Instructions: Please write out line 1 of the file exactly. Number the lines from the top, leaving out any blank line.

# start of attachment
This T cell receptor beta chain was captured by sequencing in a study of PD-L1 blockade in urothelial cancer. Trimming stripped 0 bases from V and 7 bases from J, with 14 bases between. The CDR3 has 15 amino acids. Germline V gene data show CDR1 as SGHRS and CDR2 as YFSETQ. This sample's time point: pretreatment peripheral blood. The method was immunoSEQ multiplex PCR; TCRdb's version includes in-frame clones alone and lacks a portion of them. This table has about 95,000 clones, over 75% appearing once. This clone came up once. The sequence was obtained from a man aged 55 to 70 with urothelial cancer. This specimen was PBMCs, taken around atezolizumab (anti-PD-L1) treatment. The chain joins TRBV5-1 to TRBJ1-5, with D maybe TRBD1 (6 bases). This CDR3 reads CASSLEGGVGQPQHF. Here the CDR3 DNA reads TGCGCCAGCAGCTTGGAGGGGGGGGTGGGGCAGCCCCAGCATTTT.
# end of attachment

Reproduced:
This T cell receptor beta chain was captured by sequencing in a study of PD-L1 blockade in urothelial cancer. Trimming stripped 0 bases from V and 7 bases from J, with 14 bases between. The CDR3 has 15 amino acids. Germline V gene data show CDR1 as SGHRS and CDR2 as YFSETQ. This sample's time point: pretreatment peripheral blood. The method was immunoSEQ multiplex PCR; TCRdb's version includes in-frame clones alone and lacks a portion of them. This table has about 95,000 clones, over 75% appearing once. This clone came up once. The sequence was obtained from a man aged 55 to 70 with urothelial cancer. This specimen was PBMCs, taken around atezolizumab (anti-PD-L1) treatment. The chain joins TRBV5-1 to TRBJ1-5, with D maybe TRBD1 (6 bases). This CDR3 reads CASSLEGGVGQPQHF. Here the CDR3 DNA reads TGCGCCAGCAGCTTGGAGGGGGGGGTGGGGCAGCCCCAGCATTTT.